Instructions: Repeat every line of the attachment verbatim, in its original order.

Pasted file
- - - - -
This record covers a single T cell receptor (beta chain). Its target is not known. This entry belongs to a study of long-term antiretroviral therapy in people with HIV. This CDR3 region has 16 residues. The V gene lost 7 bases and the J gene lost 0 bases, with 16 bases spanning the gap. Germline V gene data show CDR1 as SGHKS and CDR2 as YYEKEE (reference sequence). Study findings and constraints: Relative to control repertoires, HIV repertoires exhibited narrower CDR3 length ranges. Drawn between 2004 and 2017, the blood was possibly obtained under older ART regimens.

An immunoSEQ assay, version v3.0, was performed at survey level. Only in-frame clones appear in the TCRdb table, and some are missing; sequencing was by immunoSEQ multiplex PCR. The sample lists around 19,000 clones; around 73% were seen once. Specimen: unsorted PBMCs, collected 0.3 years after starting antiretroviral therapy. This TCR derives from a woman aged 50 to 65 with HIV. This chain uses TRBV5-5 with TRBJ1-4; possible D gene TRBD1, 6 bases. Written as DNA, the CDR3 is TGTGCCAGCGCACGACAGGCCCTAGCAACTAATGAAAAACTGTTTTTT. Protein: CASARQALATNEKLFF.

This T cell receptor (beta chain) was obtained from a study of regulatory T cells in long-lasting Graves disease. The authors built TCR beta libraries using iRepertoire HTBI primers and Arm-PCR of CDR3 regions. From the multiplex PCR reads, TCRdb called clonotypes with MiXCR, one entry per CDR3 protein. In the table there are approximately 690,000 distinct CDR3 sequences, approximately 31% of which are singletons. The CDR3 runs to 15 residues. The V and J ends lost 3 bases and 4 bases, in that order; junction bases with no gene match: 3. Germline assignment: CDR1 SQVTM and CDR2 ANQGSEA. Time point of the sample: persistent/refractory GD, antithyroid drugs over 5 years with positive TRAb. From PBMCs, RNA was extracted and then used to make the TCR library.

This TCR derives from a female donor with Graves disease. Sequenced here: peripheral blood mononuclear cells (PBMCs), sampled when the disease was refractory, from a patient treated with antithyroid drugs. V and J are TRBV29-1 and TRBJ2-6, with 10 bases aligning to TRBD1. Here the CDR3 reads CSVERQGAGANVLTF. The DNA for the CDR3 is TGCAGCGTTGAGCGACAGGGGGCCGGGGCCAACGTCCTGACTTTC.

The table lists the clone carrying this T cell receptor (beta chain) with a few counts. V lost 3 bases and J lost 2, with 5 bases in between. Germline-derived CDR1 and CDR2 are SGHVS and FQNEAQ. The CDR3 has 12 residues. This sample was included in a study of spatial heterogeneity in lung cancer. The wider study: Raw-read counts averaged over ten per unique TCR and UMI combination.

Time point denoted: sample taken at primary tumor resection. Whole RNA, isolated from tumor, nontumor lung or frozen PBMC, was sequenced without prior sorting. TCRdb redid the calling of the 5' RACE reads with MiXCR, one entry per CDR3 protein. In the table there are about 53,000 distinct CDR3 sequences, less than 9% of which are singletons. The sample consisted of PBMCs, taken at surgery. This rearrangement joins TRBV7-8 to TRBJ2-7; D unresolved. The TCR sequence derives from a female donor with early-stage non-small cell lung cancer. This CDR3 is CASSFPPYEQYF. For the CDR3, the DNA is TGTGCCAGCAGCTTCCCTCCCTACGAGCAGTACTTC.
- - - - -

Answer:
This record covers a single T cell receptor (beta chain). Its target is not known. This entry belongs to a study of long-term antiretroviral therapy in people with HIV. This CDR3 region has 16 residues. The V gene lost 7 bases and the J gene lost 0 bases, with 16 bases spanning the gap. Germline V gene data show CDR1 as SGHKS and CDR2 as YYEKEE (reference sequence). Study findings and constraints: Relative to control repertoires, HIV repertoires exhibited narrower CDR3 length ranges. Drawn between 2004 and 2017, the blood was possibly obtained under older ART regimens.

An immunoSEQ assay, version v3.0, was performed at survey level. Only in-frame clones appear in the TCRdb table, and some are missing; sequencing was by immunoSEQ multiplex PCR. The sample lists around 19,000 clones; around 73% were seen once. Specimen: unsorted PBMCs, collected 0.3 years after starting antiretroviral therapy. This TCR derives from a woman aged 50 to 65 with HIV. This chain uses TRBV5-5 with TRBJ1-4; possible D gene TRBD1, 6 bases. Written as DNA, the CDR3 is TGTGCCAGCGCACGACAGGCCCTAGCAACTAATGAAAAACTGTTTTTT. Protein: CASARQALATNEKLFF.

This T cell receptor (beta chain) was obtained from a study of regulatory T cells in long-lasting Graves disease. The authors built TCR beta libraries using iRepertoire HTBI primers and Arm-PCR of CDR3 regions. From the multiplex PCR reads, TCRdb called clonotypes with MiXCR, one entry per CDR3 protein. In the table there are approximately 690,000 distinct CDR3 sequences, approximately 31% of which are singletons. The CDR3 runs to 15 residues. The V and J ends lost 3 bases and 4 bases, in that order; junction bases with no gene match: 3. Germline assignment: CDR1 SQVTM and CDR2 ANQGSEA. Time point of the sample: persistent/refractory GD, antithyroid drugs over 5 years with positive TRAb. From PBMCs, RNA was extracted and then used to make the TCR library.

This TCR derives from a female donor with Graves disease. Sequenced here: peripheral blood mononuclear cells (PBMCs), sampled when the disease was refractory, from a patient treated with antithyroid drugs. V and J are TRBV29-1 and TRBJ2-6, with 10 bases aligning to TRBD1. Here the CDR3 reads CSVERQGAGANVLTF. The DNA for the CDR3 is TGCAGCGTTGAGCGACAGGGGGCCGGGGCCAACGTCCTGACTTTC.

The table lists the clone carrying this T cell receptor (beta chain) with a few counts. V lost 3 bases and J lost 2, with 5 bases in between. Germline-derived CDR1 and CDR2 are SGHVS and FQNEAQ. The CDR3 has 12 residues. This sample was included in a study of spatial heterogeneity in lung cancer. The wider study: Raw-read counts averaged over ten per unique TCR and UMI combination.

Time point denoted: sample taken at primary tumor resection. Whole RNA, isolated from tumor, nontumor lung or frozen PBMC, was sequenced without prior sorting. TCRdb redid the calling of the 5' RACE reads with MiXCR, one entry per CDR3 protein. In the table there are about 53,000 distinct CDR3 sequences, less than 9% of which are singletons. The sample consisted of PBMCs, taken at surgery. This rearrangement joins TRBV7-8 to TRBJ2-7; D unresolved. The TCR sequence derives from a female donor with early-stage non-small cell lung cancer. This CDR3 is CASSFPPYEQYF. For the CDR3, the DNA is TGTGCCAGCAGCTTCCCTCCCTACGAGCAGTACTTC.